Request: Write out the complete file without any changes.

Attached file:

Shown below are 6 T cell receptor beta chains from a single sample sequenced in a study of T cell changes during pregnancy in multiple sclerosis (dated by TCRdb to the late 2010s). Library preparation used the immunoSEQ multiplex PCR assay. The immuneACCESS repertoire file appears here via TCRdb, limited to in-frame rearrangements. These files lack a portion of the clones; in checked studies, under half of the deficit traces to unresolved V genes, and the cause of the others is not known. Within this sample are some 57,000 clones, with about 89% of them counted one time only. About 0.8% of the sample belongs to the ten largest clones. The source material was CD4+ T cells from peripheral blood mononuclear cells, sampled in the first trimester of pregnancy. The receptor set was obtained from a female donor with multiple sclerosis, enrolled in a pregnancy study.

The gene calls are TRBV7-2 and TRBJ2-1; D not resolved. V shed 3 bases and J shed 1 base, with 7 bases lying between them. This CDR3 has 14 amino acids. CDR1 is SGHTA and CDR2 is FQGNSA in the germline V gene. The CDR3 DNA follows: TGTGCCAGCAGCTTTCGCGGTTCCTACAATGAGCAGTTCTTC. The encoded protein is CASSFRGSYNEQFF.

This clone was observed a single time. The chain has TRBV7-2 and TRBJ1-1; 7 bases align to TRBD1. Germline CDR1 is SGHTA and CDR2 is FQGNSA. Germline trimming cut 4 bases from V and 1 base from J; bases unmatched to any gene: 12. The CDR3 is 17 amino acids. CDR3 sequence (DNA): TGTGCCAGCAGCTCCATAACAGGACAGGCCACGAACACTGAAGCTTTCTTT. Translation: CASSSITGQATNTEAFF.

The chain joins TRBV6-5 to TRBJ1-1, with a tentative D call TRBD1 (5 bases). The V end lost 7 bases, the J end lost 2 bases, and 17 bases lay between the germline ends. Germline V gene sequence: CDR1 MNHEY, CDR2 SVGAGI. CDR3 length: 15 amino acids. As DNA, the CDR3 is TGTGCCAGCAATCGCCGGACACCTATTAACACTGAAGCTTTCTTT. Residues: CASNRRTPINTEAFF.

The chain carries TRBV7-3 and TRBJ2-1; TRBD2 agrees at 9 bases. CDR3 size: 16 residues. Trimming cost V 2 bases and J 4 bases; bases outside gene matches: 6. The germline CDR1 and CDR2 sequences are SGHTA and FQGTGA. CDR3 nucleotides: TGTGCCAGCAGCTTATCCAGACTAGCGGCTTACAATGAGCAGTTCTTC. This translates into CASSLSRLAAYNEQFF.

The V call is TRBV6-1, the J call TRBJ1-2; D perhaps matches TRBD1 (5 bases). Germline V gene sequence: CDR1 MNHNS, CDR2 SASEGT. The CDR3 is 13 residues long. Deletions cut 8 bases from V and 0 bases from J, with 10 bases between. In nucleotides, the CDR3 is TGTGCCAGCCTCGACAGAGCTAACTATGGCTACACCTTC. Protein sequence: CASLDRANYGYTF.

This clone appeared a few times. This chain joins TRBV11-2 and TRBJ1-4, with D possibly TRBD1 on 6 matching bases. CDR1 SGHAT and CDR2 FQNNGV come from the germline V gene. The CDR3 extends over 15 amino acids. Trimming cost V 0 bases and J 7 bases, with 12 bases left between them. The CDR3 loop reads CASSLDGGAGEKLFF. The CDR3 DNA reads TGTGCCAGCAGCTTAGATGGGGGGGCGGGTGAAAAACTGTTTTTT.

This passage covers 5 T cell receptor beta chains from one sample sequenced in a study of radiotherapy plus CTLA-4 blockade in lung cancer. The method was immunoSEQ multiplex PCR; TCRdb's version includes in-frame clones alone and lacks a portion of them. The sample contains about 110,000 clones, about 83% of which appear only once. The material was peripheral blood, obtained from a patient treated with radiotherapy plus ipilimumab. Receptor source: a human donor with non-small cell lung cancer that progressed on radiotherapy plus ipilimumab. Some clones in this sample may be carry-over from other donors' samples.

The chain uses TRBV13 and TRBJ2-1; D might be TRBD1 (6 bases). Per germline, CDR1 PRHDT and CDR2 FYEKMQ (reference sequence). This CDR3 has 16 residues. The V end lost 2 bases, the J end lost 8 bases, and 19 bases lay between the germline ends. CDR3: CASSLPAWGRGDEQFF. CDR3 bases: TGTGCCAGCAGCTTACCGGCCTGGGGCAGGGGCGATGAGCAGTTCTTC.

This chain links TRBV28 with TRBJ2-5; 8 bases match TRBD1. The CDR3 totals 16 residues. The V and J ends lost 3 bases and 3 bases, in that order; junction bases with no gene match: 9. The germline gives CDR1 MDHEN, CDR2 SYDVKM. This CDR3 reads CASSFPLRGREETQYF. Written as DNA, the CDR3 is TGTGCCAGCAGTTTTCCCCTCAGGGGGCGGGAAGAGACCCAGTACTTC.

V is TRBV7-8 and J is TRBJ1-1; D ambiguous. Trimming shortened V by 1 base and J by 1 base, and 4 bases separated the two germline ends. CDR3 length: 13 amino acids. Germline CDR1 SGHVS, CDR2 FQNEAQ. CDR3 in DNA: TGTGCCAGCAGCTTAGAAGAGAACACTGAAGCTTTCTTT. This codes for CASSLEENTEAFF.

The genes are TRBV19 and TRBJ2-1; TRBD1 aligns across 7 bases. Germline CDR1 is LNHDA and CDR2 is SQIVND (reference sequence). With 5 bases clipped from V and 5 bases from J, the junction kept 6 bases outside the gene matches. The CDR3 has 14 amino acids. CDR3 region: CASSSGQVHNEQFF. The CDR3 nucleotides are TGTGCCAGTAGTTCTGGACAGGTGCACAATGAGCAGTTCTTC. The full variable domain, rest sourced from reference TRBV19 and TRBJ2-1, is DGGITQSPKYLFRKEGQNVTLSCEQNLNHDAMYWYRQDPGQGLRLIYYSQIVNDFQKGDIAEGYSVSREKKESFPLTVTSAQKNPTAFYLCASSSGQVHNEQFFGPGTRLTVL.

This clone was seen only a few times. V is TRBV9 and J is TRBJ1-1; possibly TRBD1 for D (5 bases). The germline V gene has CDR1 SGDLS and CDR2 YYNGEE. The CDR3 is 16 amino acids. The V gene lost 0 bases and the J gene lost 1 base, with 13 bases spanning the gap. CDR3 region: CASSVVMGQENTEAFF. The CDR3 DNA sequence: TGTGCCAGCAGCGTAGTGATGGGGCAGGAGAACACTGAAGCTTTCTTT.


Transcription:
Shown below are 6 T cell receptor beta chains from a single sample sequenced in a study of T cell changes during pregnancy in multiple sclerosis (dated by TCRdb to the late 2010s). Library preparation used the immunoSEQ multiplex PCR assay. The immuneACCESS repertoire file appears here via TCRdb, limited to in-frame rearrangements. These files lack a portion of the clones; in checked studies, under half of the deficit traces to unresolved V genes, and the cause of the others is not known. Within this sample are some 57,000 clones, with about 89% of them counted one time only. About 0.8% of the sample belongs to the ten largest clones. The source material was CD4+ T cells from peripheral blood mononuclear cells, sampled in the first trimester of pregnancy. The receptor set was obtained from a female donor with multiple sclerosis, enrolled in a pregnancy study.

The gene calls are TRBV7-2 and TRBJ2-1; D not resolved. V shed 3 bases and J shed 1 base, with 7 bases lying between them. This CDR3 has 14 amino acids. CDR1 is SGHTA and CDR2 is FQGNSA in the germline V gene. The CDR3 DNA follows: TGTGCCAGCAGCTTTCGCGGTTCCTACAATGAGCAGTTCTTC. The encoded protein is CASSFRGSYNEQFF.

This clone was observed a single time. The chain has TRBV7-2 and TRBJ1-1; 7 bases align to TRBD1. Germline CDR1 is SGHTA and CDR2 is FQGNSA. Germline trimming cut 4 bases from V and 1 base from J; bases unmatched to any gene: 12. The CDR3 is 17 amino acids. CDR3 sequence (DNA): TGTGCCAGCAGCTCCATAACAGGACAGGCCACGAACACTGAAGCTTTCTTT. Translation: CASSSITGQATNTEAFF.

The chain joins TRBV6-5 to TRBJ1-1, with a tentative D call TRBD1 (5 bases). The V end lost 7 bases, the J end lost 2 bases, and 17 bases lay between the germline ends. Germline V gene sequence: CDR1 MNHEY, CDR2 SVGAGI. CDR3 length: 15 amino acids. As DNA, the CDR3 is TGTGCCAGCAATCGCCGGACACCTATTAACACTGAAGCTTTCTTT. Residues: CASNRRTPINTEAFF.

The chain carries TRBV7-3 and TRBJ2-1; TRBD2 agrees at 9 bases. CDR3 size: 16 residues. Trimming cost V 2 bases and J 4 bases; bases outside gene matches: 6. The germline CDR1 and CDR2 sequences are SGHTA and FQGTGA. CDR3 nucleotides: TGTGCCAGCAGCTTATCCAGACTAGCGGCTTACAATGAGCAGTTCTTC. This translates into CASSLSRLAAYNEQFF.

The V call is TRBV6-1, the J call TRBJ1-2; D perhaps matches TRBD1 (5 bases). Germline V gene sequence: CDR1 MNHNS, CDR2 SASEGT. The CDR3 is 13 residues long. Deletions cut 8 bases from V and 0 bases from J, with 10 bases between. In nucleotides, the CDR3 is TGTGCCAGCCTCGACAGAGCTAACTATGGCTACACCTTC. Protein sequence: CASLDRANYGYTF.

This clone appeared a few times. This chain joins TRBV11-2 and TRBJ1-4, with D possibly TRBD1 on 6 matching bases. CDR1 SGHAT and CDR2 FQNNGV come from the germline V gene. The CDR3 extends over 15 amino acids. Trimming cost V 0 bases and J 7 bases, with 12 bases left between them. The CDR3 loop reads CASSLDGGAGEKLFF. The CDR3 DNA reads TGTGCCAGCAGCTTAGATGGGGGGGCGGGTGAAAAACTGTTTTTT.

This passage covers 5 T cell receptor beta chains from one sample sequenced in a study of radiotherapy plus CTLA-4 blockade in lung cancer. The method was immunoSEQ multiplex PCR; TCRdb's version includes in-frame clones alone and lacks a portion of them. The sample contains about 110,000 clones, about 83% of which appear only once. The material was peripheral blood, obtained from a patient treated with radiotherapy plus ipilimumab. Receptor source: a human donor with non-small cell lung cancer that progressed on radiotherapy plus ipilimumab. Some clones in this sample may be carry-over from other donors' samples.

The chain uses TRBV13 and TRBJ2-1; D might be TRBD1 (6 bases). Per germline, CDR1 PRHDT and CDR2 FYEKMQ (reference sequence). This CDR3 has 16 residues. The V end lost 2 bases, the J end lost 8 bases, and 19 bases lay between the germline ends. CDR3: CASSLPAWGRGDEQFF. CDR3 bases: TGTGCCAGCAGCTTACCGGCCTGGGGCAGGGGCGATGAGCAGTTCTTC.

This chain links TRBV28 with TRBJ2-5; 8 bases match TRBD1. The CDR3 totals 16 residues. The V and J ends lost 3 bases and 3 bases, in that order; junction bases with no gene match: 9. The germline gives CDR1 MDHEN, CDR2 SYDVKM. This CDR3 reads CASSFPLRGREETQYF. Written as DNA, the CDR3 is TGTGCCAGCAGTTTTCCCCTCAGGGGGCGGGAAGAGACCCAGTACTTC.

V is TRBV7-8 and J is TRBJ1-1; D ambiguous. Trimming shortened V by 1 base and J by 1 base, and 4 bases separated the two germline ends. CDR3 length: 13 amino acids. Germline CDR1 SGHVS, CDR2 FQNEAQ. CDR3 in DNA: TGTGCCAGCAGCTTAGAAGAGAACACTGAAGCTTTCTTT. This codes for CASSLEENTEAFF.

The genes are TRBV19 and TRBJ2-1; TRBD1 aligns across 7 bases. Germline CDR1 is LNHDA and CDR2 is SQIVND (reference sequence). With 5 bases clipped from V and 5 bases from J, the junction kept 6 bases outside the gene matches. The CDR3 has 14 amino acids. CDR3 region: CASSSGQVHNEQFF. The CDR3 nucleotides are TGTGCCAGTAGTTCTGGACAGGTGCACAATGAGCAGTTCTTC. The full variable domain, rest sourced from reference TRBV19 and TRBJ2-1, is DGGITQSPKYLFRKEGQNVTLSCEQNLNHDAMYWYRQDPGQGLRLIYYSQIVNDFQKGDIAEGYSVSREKKESFPLTVTSAQKNPTAFYLCASSSGQVHNEQFFGPGTRLTVL.

This clone was seen only a few times. V is TRBV9 and J is TRBJ1-1; possibly TRBD1 for D (5 bases). The germline V gene has CDR1 SGDLS and CDR2 YYNGEE. The CDR3 is 16 amino acids. The V gene lost 0 bases and the J gene lost 1 base, with 13 bases spanning the gap. CDR3 region: CASSVVMGQENTEAFF. The CDR3 DNA sequence: TGTGCCAGCAGCGTAGTGATGGGGCAGGAGAACACTGAAGCTTTCTTT.